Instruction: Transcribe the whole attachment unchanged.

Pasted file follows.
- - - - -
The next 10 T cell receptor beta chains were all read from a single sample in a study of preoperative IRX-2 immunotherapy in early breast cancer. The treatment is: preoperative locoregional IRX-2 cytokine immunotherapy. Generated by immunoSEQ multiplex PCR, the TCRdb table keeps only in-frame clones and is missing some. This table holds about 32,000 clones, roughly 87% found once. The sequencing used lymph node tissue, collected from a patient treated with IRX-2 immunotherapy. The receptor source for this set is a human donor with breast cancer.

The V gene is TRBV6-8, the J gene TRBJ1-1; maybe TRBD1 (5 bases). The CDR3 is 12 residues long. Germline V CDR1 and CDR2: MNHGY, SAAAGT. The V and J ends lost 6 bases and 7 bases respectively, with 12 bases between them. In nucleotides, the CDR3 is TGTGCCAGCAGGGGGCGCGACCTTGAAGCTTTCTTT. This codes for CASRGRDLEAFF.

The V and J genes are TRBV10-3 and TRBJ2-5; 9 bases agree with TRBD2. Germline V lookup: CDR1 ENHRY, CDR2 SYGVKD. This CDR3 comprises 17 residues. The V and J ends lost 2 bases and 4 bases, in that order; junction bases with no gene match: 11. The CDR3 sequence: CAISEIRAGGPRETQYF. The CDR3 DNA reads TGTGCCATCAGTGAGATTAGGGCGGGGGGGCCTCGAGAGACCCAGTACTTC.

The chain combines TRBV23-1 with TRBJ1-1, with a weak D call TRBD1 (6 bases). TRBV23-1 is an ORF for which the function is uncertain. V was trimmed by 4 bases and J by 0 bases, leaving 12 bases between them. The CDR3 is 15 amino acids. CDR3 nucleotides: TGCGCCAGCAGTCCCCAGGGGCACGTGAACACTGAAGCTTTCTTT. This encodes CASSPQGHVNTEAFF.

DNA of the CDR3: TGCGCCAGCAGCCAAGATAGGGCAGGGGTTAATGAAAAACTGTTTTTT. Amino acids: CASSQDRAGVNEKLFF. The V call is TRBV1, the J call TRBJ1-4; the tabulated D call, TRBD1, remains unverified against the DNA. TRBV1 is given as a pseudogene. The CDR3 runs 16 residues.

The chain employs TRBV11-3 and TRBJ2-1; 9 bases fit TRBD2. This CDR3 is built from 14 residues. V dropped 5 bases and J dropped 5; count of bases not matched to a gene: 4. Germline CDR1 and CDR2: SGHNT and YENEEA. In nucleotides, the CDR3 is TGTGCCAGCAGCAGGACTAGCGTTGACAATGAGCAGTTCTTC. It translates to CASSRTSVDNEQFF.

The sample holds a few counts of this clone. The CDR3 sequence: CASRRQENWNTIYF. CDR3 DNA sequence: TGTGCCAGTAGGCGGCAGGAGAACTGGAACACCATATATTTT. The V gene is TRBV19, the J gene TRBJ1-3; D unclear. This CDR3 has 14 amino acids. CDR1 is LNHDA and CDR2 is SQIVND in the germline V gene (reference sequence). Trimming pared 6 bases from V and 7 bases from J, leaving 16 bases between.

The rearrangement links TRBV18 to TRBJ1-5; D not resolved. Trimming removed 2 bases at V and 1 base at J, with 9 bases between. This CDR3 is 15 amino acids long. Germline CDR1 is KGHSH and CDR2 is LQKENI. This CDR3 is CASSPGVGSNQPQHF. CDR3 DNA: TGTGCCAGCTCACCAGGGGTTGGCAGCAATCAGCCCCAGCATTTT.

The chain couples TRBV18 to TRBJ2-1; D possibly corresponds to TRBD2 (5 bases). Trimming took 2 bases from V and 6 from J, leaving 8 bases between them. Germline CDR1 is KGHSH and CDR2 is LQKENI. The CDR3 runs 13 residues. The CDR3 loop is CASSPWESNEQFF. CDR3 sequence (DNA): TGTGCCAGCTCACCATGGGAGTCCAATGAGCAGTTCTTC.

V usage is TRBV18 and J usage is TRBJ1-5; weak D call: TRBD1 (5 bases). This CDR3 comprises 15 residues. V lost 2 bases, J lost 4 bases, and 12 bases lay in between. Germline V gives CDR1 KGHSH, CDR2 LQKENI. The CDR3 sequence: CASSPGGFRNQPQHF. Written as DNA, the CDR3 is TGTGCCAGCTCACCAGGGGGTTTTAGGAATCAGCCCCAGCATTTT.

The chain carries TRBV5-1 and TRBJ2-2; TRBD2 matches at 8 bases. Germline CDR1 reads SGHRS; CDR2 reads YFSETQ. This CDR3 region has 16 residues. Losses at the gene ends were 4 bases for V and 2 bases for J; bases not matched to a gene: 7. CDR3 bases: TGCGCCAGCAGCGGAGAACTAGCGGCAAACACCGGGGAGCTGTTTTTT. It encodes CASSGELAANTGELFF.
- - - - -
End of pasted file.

The next 10 T cell receptor beta chains were all read from a single sample in a study of preoperative IRX-2 immunotherapy in early breast cancer. The treatment is: preoperative locoregional IRX-2 cytokine immunotherapy. Generated by immunoSEQ multiplex PCR, the TCRdb table keeps only in-frame clones and is missing some. This table holds about 32,000 clones, roughly 87% found once. The sequencing used lymph node tissue, collected from a patient treated with IRX-2 immunotherapy. The receptor source for this set is a human donor with breast cancer.

The V gene is TRBV6-8, the J gene TRBJ1-1; maybe TRBD1 (5 bases). The CDR3 is 12 residues long. Germline V CDR1 and CDR2: MNHGY, SAAAGT. The V and J ends lost 6 bases and 7 bases respectively, with 12 bases between them. In nucleotides, the CDR3 is TGTGCCAGCAGGGGGCGCGACCTTGAAGCTTTCTTT. This codes for CASRGRDLEAFF.

The V and J genes are TRBV10-3 and TRBJ2-5; 9 bases agree with TRBD2. Germline V lookup: CDR1 ENHRY, CDR2 SYGVKD. This CDR3 comprises 17 residues. The V and J ends lost 2 bases and 4 bases, in that order; junction bases with no gene match: 11. The CDR3 sequence: CAISEIRAGGPRETQYF. The CDR3 DNA reads TGTGCCATCAGTGAGATTAGGGCGGGGGGGCCTCGAGAGACCCAGTACTTC.

The chain combines TRBV23-1 with TRBJ1-1, with a weak D call TRBD1 (6 bases). TRBV23-1 is an ORF for which the function is uncertain. V was trimmed by 4 bases and J by 0 bases, leaving 12 bases between them. The CDR3 is 15 amino acids. CDR3 nucleotides: TGCGCCAGCAGTCCCCAGGGGCACGTGAACACTGAAGCTTTCTTT. This encodes CASSPQGHVNTEAFF.

DNA of the CDR3: TGCGCCAGCAGCCAAGATAGGGCAGGGGTTAATGAAAAACTGTTTTTT. Amino acids: CASSQDRAGVNEKLFF. The V call is TRBV1, the J call TRBJ1-4; the tabulated D call, TRBD1, remains unverified against the DNA. TRBV1 is given as a pseudogene. The CDR3 runs 16 residues.

The chain employs TRBV11-3 and TRBJ2-1; 9 bases fit TRBD2. This CDR3 is built from 14 residues. V dropped 5 bases and J dropped 5; count of bases not matched to a gene: 4. Germline CDR1 and CDR2: SGHNT and YENEEA. In nucleotides, the CDR3 is TGTGCCAGCAGCAGGACTAGCGTTGACAATGAGCAGTTCTTC. It translates to CASSRTSVDNEQFF.

The sample holds a few counts of this clone. The CDR3 sequence: CASRRQENWNTIYF. CDR3 DNA sequence: TGTGCCAGTAGGCGGCAGGAGAACTGGAACACCATATATTTT. The V gene is TRBV19, the J gene TRBJ1-3; D unclear. This CDR3 has 14 amino acids. CDR1 is LNHDA and CDR2 is SQIVND in the germline V gene (reference sequence). Trimming pared 6 bases from V and 7 bases from J, leaving 16 bases between.

The rearrangement links TRBV18 to TRBJ1-5; D not resolved. Trimming removed 2 bases at V and 1 base at J, with 9 bases between. This CDR3 is 15 amino acids long. Germline CDR1 is KGHSH and CDR2 is LQKENI. This CDR3 is CASSPGVGSNQPQHF. CDR3 DNA: TGTGCCAGCTCACCAGGGGTTGGCAGCAATCAGCCCCAGCATTTT.

The chain couples TRBV18 to TRBJ2-1; D possibly corresponds to TRBD2 (5 bases). Trimming took 2 bases from V and 6 from J, leaving 8 bases between them. Germline CDR1 is KGHSH and CDR2 is LQKENI. The CDR3 runs 13 residues. The CDR3 loop is CASSPWESNEQFF. CDR3 sequence (DNA): TGTGCCAGCTCACCATGGGAGTCCAATGAGCAGTTCTTC.

V usage is TRBV18 and J usage is TRBJ1-5; weak D call: TRBD1 (5 bases). This CDR3 comprises 15 residues. V lost 2 bases, J lost 4 bases, and 12 bases lay in between. Germline V gives CDR1 KGHSH, CDR2 LQKENI. The CDR3 sequence: CASSPGGFRNQPQHF. Written as DNA, the CDR3 is TGTGCCAGCTCACCAGGGGGTTTTAGGAATCAGCCCCAGCATTTT.

The chain carries TRBV5-1 and TRBJ2-2; TRBD2 matches at 8 bases. Germline CDR1 reads SGHRS; CDR2 reads YFSETQ. This CDR3 region has 16 residues. Losses at the gene ends were 4 bases for V and 2 bases for J; bases not matched to a gene: 7. CDR3 bases: TGCGCCAGCAGCGGAGAACTAGCGGCAAACACCGGGGAGCTGTTTTTT. It encodes CASSGELAANTGELFF.